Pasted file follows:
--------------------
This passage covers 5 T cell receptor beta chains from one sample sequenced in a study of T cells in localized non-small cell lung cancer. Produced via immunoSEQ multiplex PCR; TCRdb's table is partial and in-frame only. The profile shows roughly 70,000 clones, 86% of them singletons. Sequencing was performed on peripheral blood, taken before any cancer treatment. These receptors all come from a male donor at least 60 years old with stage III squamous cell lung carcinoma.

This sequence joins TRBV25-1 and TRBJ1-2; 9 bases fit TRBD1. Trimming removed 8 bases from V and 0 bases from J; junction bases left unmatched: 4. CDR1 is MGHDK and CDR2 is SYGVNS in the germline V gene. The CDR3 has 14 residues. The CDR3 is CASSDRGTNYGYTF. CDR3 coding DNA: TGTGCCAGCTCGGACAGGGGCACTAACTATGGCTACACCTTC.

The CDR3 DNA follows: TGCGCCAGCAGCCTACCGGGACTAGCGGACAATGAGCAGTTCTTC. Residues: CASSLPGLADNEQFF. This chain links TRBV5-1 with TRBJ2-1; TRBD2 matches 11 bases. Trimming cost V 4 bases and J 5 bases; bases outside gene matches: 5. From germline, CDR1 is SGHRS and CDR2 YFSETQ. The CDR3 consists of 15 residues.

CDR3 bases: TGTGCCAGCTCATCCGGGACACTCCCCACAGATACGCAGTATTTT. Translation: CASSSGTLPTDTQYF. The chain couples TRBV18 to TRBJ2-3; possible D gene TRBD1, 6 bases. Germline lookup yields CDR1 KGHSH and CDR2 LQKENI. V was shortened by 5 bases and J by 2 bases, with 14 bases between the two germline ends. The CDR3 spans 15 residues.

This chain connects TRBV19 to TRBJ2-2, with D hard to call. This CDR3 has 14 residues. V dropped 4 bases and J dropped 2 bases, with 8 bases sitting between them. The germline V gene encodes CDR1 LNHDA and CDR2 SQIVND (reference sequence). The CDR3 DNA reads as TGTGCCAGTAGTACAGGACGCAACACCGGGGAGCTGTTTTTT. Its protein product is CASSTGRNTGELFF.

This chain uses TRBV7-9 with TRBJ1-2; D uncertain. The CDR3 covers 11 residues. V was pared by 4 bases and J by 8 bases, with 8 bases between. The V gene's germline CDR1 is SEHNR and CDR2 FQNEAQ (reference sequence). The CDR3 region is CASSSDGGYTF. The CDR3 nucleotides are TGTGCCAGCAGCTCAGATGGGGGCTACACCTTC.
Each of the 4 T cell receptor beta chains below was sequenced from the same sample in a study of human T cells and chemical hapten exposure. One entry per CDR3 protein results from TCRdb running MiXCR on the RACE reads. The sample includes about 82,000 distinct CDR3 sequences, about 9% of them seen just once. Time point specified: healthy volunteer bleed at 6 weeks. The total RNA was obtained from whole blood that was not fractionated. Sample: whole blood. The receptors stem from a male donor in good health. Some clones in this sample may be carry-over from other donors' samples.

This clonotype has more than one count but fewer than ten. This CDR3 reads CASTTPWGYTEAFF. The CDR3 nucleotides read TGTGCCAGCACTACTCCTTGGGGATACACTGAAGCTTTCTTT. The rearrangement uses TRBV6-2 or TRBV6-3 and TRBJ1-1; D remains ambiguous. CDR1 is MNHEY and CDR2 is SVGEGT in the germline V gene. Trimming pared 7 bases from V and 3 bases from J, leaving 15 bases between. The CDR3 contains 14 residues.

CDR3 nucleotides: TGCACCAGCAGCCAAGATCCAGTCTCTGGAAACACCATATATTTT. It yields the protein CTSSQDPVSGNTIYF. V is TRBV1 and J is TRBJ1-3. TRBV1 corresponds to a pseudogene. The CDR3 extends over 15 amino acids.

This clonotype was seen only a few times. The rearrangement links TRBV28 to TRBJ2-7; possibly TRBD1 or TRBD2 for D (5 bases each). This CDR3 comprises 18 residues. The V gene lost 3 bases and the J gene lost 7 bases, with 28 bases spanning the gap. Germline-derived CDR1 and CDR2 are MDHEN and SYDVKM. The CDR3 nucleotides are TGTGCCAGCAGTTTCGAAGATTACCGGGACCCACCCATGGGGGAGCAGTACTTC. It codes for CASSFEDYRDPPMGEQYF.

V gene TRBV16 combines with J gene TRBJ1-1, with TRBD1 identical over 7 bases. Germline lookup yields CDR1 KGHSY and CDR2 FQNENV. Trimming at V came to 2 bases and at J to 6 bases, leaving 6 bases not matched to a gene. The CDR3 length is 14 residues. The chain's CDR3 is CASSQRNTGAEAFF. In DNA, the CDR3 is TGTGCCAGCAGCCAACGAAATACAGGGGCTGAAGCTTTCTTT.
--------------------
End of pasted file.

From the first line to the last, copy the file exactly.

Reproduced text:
This passage covers 5 T cell receptor beta chains from one sample sequenced in a study of T cells in localized non-small cell lung cancer. Produced via immunoSEQ multiplex PCR; TCRdb's table is partial and in-frame only. The profile shows roughly 70,000 clones, 86% of them singletons. Sequencing was performed on peripheral blood, taken before any cancer treatment. These receptors all come from a male donor at least 60 years old with stage III squamous cell lung carcinoma.

This sequence joins TRBV25-1 and TRBJ1-2; 9 bases fit TRBD1. Trimming removed 8 bases from V and 0 bases from J; junction bases left unmatched: 4. CDR1 is MGHDK and CDR2 is SYGVNS in the germline V gene. The CDR3 has 14 residues. The CDR3 is CASSDRGTNYGYTF. CDR3 coding DNA: TGTGCCAGCTCGGACAGGGGCACTAACTATGGCTACACCTTC.

The CDR3 DNA follows: TGCGCCAGCAGCCTACCGGGACTAGCGGACAATGAGCAGTTCTTC. Residues: CASSLPGLADNEQFF. This chain links TRBV5-1 with TRBJ2-1; TRBD2 matches 11 bases. Trimming cost V 4 bases and J 5 bases; bases outside gene matches: 5. From germline, CDR1 is SGHRS and CDR2 YFSETQ. The CDR3 consists of 15 residues.

CDR3 bases: TGTGCCAGCTCATCCGGGACACTCCCCACAGATACGCAGTATTTT. Translation: CASSSGTLPTDTQYF. The chain couples TRBV18 to TRBJ2-3; possible D gene TRBD1, 6 bases. Germline lookup yields CDR1 KGHSH and CDR2 LQKENI. V was shortened by 5 bases and J by 2 bases, with 14 bases between the two germline ends. The CDR3 spans 15 residues.

This chain connects TRBV19 to TRBJ2-2, with D hard to call. This CDR3 has 14 residues. V dropped 4 bases and J dropped 2 bases, with 8 bases sitting between them. The germline V gene encodes CDR1 LNHDA and CDR2 SQIVND (reference sequence). The CDR3 DNA reads as TGTGCCAGTAGTACAGGACGCAACACCGGGGAGCTGTTTTTT. Its protein product is CASSTGRNTGELFF.

This chain uses TRBV7-9 with TRBJ1-2; D uncertain. The CDR3 covers 11 residues. V was pared by 4 bases and J by 8 bases, with 8 bases between. The V gene's germline CDR1 is SEHNR and CDR2 FQNEAQ (reference sequence). The CDR3 region is CASSSDGGYTF. The CDR3 nucleotides are TGTGCCAGCAGCTCAGATGGGGGCTACACCTTC.
Each of the 4 T cell receptor beta chains below was sequenced from the same sample in a study of human T cells and chemical hapten exposure. One entry per CDR3 protein results from TCRdb running MiXCR on the RACE reads. The sample includes about 82,000 distinct CDR3 sequences, about 9% of them seen just once. Time point specified: healthy volunteer bleed at 6 weeks. The total RNA was obtained from whole blood that was not fractionated. Sample: whole blood. The receptors stem from a male donor in good health. Some clones in this sample may be carry-over from other donors' samples.

This clonotype has more than one count but fewer than ten. This CDR3 reads CASTTPWGYTEAFF. The CDR3 nucleotides read TGTGCCAGCACTACTCCTTGGGGATACACTGAAGCTTTCTTT. The rearrangement uses TRBV6-2 or TRBV6-3 and TRBJ1-1; D remains ambiguous. CDR1 is MNHEY and CDR2 is SVGEGT in the germline V gene. Trimming pared 7 bases from V and 3 bases from J, leaving 15 bases between. The CDR3 contains 14 residues.

CDR3 nucleotides: TGCACCAGCAGCCAAGATCCAGTCTCTGGAAACACCATATATTTT. It yields the protein CTSSQDPVSGNTIYF. V is TRBV1 and J is TRBJ1-3. TRBV1 corresponds to a pseudogene. The CDR3 extends over 15 amino acids.

This clonotype was seen only a few times. The rearrangement links TRBV28 to TRBJ2-7; possibly TRBD1 or TRBD2 for D (5 bases each). This CDR3 comprises 18 residues. The V gene lost 3 bases and the J gene lost 7 bases, with 28 bases spanning the gap. Germline-derived CDR1 and CDR2 are MDHEN and SYDVKM. The CDR3 nucleotides are TGTGCCAGCAGTTTCGAAGATTACCGGGACCCACCCATGGGGGAGCAGTACTTC. It codes for CASSFEDYRDPPMGEQYF.

V gene TRBV16 combines with J gene TRBJ1-1, with TRBD1 identical over 7 bases. Germline lookup yields CDR1 KGHSY and CDR2 FQNENV. Trimming at V came to 2 bases and at J to 6 bases, leaving 6 bases not matched to a gene. The CDR3 length is 14 residues. The chain's CDR3 is CASSQRNTGAEAFF. In DNA, the CDR3 is TGTGCCAGCAGCCAACGAAATACAGGGGCTGAAGCTTTCTTT.